Grand Royal

Director Wes Anderson's new movie, The Royal Tenenbaums, is all about dysfunction, despair, and death. Leave it to the Houston native to make it one of the funniest films of 2001.

AT A TIME OF DUMB AND DUMBER HOLLYWOOD FARE, Wes Anderson is making comedy smart again. The 32-year-old Houston native has made arguably the funniest movie of 2001, though he seems unsure just what to call The Royal Tenenbaums’ mix of deadpan wit and melancholy longing. “I usually call it a comedy, but that’s because I don’t know what else to call it, really,” Anderson says. The film, which touches upon such knee-slapping subjects as despair, loss, and mortality, owes its humor to his knack for finding laughs in unlikely places. “ The Last Picture Show is basically a comedy until about halfway through it, I think, because there’s all this stuff about how terrible the town’s football team is,” he says. “Even Taxi Driver, which is incredibly dark, has very funny moments.”

Anderson’s off-kilter sense of humor shaped his 1996 debut, Bottle Rocket, about a pair of bumbling would-be thieves, and the 1998 sleeper hit Rushmore, about a precocious schoolboy who falls for his teacher. Both films were bittersweet comedies that won him a loyal following. The Royal Tenenbaums, with its $25 million budget and all-star cast—which includes not only funny men Bill Murray and Ben Stiller but also such heavies as Gene Hackman, Anjelica Huston, and Gwyneth Paltrow—is his most ambitious film yet and is scheduled to go head-to-head with other high-profile Christmas releases. Hackman plays patriarch Royal Tenenbaum, a down-on-his-luck disbarred lawyer who tells his estranged wife (Huston) and family that he wants to make amends since he has six weeks to live. His children, once prodigies, have grown up to be eccentric failures: There is Chas, the former financial whiz who is fanatical about his sons’ safety; Margot, the once-acclaimed playwright who suffers from writer’s block; and Richie, the champion tennis star whose meltdown on the court has caused him to roam the world on an ocean liner, still wearing his tennis whites and headband. The film is populated by characters like Raleigh St. Clair, a neurologist who conducts strange but harmless experiments on his patients, and Pagoda, an old Indian man who wears hot pink trousers and once worked as a trained assassin in Calcutta.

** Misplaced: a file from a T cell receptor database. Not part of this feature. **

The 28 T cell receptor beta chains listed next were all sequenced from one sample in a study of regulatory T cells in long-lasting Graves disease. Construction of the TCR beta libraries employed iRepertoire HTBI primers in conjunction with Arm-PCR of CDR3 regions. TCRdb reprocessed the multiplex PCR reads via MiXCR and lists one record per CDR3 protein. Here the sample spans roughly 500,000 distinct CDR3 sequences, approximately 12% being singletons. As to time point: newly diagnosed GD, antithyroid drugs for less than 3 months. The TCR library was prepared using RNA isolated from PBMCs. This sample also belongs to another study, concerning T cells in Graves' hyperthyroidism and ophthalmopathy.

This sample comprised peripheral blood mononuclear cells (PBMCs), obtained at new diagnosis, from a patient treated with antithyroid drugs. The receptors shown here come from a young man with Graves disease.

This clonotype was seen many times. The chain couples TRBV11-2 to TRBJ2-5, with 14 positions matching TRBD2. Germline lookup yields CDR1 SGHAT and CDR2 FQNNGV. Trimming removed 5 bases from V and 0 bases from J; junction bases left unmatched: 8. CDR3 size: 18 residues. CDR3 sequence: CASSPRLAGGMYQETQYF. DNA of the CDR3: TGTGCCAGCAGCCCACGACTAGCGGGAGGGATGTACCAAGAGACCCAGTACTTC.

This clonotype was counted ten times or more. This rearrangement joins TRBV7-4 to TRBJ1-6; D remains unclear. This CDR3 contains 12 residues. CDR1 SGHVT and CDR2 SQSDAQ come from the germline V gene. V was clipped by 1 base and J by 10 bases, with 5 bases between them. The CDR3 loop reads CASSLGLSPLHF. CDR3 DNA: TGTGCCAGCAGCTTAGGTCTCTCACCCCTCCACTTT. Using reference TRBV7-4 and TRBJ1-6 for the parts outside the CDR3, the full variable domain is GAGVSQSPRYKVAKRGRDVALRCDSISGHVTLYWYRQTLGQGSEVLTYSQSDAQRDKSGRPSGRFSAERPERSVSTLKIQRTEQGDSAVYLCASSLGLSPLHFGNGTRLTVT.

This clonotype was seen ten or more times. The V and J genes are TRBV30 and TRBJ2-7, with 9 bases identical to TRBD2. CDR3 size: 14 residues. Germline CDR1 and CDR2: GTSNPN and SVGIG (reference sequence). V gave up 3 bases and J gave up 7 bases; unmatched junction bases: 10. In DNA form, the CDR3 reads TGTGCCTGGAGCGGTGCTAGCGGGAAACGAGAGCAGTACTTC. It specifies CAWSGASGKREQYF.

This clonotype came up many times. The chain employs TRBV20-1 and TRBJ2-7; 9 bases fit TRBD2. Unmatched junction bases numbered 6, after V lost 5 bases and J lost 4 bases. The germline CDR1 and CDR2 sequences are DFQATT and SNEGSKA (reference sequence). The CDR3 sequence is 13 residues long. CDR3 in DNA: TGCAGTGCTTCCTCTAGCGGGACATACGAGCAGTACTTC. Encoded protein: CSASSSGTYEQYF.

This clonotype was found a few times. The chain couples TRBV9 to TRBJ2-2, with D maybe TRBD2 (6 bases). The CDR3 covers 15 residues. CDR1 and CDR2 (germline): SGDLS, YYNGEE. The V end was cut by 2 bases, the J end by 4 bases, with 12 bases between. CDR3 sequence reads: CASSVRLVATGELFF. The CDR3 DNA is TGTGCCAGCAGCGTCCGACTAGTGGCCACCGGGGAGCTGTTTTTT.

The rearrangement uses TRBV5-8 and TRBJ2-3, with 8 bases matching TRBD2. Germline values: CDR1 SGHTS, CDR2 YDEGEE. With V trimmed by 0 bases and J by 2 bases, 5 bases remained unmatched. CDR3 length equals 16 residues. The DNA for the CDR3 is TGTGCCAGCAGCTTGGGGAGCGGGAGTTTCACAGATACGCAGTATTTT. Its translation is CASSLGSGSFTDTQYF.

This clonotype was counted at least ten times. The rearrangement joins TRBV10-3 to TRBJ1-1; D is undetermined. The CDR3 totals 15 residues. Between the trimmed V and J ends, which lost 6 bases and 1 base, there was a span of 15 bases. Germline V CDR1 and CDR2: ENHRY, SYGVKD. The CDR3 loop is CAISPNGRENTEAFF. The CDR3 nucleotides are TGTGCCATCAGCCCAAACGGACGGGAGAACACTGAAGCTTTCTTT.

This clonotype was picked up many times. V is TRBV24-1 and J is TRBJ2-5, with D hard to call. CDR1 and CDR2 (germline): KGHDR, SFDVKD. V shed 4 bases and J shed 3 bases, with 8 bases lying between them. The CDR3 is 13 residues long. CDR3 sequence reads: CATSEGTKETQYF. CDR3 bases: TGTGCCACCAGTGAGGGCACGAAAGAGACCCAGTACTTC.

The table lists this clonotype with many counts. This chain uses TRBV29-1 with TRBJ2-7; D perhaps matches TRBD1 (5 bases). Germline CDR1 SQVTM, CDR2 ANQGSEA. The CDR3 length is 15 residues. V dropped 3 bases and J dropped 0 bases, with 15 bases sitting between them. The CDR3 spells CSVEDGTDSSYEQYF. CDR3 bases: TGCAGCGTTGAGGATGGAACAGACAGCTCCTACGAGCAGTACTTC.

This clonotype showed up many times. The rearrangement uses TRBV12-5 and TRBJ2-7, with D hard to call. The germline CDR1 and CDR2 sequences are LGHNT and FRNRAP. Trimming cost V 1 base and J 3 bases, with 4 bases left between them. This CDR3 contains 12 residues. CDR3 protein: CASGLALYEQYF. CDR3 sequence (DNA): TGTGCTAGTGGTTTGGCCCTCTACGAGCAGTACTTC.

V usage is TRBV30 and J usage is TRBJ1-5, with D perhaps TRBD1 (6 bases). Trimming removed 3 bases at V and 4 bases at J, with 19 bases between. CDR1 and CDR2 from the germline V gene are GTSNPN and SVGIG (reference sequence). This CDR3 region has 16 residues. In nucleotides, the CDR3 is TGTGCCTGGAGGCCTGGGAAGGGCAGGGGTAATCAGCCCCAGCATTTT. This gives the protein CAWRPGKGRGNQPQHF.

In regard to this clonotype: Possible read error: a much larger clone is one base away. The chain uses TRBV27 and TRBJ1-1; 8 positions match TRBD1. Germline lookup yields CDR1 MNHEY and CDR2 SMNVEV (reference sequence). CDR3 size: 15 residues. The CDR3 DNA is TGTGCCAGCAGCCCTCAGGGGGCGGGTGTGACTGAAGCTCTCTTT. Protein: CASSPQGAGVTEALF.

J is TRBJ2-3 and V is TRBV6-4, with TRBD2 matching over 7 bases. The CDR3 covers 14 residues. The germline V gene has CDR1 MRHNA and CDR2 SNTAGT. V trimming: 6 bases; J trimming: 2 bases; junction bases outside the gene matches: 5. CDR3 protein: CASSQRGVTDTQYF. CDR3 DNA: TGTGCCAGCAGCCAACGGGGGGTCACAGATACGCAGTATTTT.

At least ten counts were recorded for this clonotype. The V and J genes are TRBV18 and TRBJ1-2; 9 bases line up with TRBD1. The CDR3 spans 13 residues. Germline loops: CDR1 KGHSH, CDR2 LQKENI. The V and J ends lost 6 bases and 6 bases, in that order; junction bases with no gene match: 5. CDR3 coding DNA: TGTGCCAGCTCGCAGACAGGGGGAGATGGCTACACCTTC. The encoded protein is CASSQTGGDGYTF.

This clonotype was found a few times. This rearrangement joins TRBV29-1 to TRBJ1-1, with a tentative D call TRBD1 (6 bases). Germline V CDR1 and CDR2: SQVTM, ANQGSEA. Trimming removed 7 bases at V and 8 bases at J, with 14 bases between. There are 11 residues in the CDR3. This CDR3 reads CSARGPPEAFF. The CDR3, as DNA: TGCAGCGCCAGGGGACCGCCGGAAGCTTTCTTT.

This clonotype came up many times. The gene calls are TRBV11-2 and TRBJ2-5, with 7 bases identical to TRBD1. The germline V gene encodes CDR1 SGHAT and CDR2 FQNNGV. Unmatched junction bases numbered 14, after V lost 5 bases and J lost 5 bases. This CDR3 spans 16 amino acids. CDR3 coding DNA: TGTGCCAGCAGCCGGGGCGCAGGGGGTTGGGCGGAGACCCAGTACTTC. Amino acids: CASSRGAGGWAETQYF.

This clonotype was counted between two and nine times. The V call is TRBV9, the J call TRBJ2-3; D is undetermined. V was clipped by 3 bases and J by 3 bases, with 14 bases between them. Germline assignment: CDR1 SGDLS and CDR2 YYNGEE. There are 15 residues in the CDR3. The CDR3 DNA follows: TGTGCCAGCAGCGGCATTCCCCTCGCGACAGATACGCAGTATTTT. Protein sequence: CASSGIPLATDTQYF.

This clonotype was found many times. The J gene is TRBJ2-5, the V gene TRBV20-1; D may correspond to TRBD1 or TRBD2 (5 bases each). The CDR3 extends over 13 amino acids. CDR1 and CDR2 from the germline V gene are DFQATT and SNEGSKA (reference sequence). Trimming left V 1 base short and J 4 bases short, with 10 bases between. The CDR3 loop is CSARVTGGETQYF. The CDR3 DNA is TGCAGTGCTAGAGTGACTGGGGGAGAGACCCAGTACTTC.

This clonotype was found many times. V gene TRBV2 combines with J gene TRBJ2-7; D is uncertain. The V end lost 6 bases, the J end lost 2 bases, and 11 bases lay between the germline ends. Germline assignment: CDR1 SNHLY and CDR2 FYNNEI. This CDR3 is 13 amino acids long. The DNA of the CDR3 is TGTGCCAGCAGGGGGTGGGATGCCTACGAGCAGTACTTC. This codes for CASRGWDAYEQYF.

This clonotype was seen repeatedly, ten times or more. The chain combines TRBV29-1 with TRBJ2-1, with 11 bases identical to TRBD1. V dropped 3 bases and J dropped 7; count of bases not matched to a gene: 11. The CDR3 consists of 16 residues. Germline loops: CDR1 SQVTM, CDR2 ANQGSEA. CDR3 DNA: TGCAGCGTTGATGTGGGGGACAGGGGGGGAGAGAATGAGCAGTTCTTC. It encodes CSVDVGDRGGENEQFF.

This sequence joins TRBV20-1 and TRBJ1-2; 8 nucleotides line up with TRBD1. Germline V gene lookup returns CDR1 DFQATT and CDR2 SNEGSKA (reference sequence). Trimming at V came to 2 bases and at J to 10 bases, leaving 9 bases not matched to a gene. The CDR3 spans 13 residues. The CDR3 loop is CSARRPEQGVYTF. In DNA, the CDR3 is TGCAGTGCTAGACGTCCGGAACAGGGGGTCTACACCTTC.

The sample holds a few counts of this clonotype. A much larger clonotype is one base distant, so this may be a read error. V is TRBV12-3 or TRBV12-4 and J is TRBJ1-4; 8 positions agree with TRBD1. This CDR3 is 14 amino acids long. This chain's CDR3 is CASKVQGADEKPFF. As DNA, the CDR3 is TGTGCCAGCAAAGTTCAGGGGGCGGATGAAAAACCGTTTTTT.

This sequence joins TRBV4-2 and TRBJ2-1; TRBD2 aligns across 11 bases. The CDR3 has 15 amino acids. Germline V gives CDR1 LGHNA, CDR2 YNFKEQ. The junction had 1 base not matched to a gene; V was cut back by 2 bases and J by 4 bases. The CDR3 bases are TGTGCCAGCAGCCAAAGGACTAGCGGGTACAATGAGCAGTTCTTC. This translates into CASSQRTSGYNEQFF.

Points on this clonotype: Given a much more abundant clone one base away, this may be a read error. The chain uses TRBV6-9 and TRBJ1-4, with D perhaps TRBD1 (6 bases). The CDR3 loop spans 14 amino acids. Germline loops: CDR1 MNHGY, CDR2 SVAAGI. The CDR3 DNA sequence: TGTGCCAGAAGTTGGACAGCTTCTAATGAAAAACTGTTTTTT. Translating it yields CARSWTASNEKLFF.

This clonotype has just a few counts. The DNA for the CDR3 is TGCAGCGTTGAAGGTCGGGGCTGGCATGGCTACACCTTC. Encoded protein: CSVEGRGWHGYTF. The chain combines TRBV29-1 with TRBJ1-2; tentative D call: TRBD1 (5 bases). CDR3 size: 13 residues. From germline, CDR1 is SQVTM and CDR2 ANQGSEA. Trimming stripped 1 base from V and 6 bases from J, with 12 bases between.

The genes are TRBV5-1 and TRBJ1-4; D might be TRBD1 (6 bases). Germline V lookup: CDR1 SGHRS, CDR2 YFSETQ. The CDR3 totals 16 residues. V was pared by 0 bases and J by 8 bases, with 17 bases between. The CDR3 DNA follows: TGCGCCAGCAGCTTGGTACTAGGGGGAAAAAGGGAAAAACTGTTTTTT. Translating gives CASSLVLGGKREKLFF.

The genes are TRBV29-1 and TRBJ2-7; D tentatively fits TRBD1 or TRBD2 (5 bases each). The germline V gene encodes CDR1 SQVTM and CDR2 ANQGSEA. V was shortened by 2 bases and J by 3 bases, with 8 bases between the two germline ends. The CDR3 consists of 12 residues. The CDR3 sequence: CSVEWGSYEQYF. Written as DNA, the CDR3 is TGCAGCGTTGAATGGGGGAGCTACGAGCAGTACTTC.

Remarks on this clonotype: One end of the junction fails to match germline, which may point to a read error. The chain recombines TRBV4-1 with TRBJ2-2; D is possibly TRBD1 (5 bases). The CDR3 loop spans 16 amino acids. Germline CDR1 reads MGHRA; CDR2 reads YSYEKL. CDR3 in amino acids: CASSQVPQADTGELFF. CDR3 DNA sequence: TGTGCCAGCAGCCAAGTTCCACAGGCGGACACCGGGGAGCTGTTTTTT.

As with his two other films, Anderson co-wrote The Royal Tenenbaums with actor Owen Wilson, whom he met in 1989 in a playwriting class at the University of Texas at Austin. Both were the well-educated middle sons of creative families—Wes went to St. John’s in Houston, Owen to St. Mark’s in Dallas—who shared an absurdist vision and a love of film. Hollywood took notice of Bottle Rocket, which launched Wilson’s acting career and that of his co-star and brother, Luke. (Owen was recently in Zoolander and Meet the Parents, Luke in Legally Blonde.) The Royal Tenenbaums is a family affair too: Luke plays Richie, and his brother Andrew has a cameo as an ax-wielding Amish farmer. Their mother, Dallas photographer Laura


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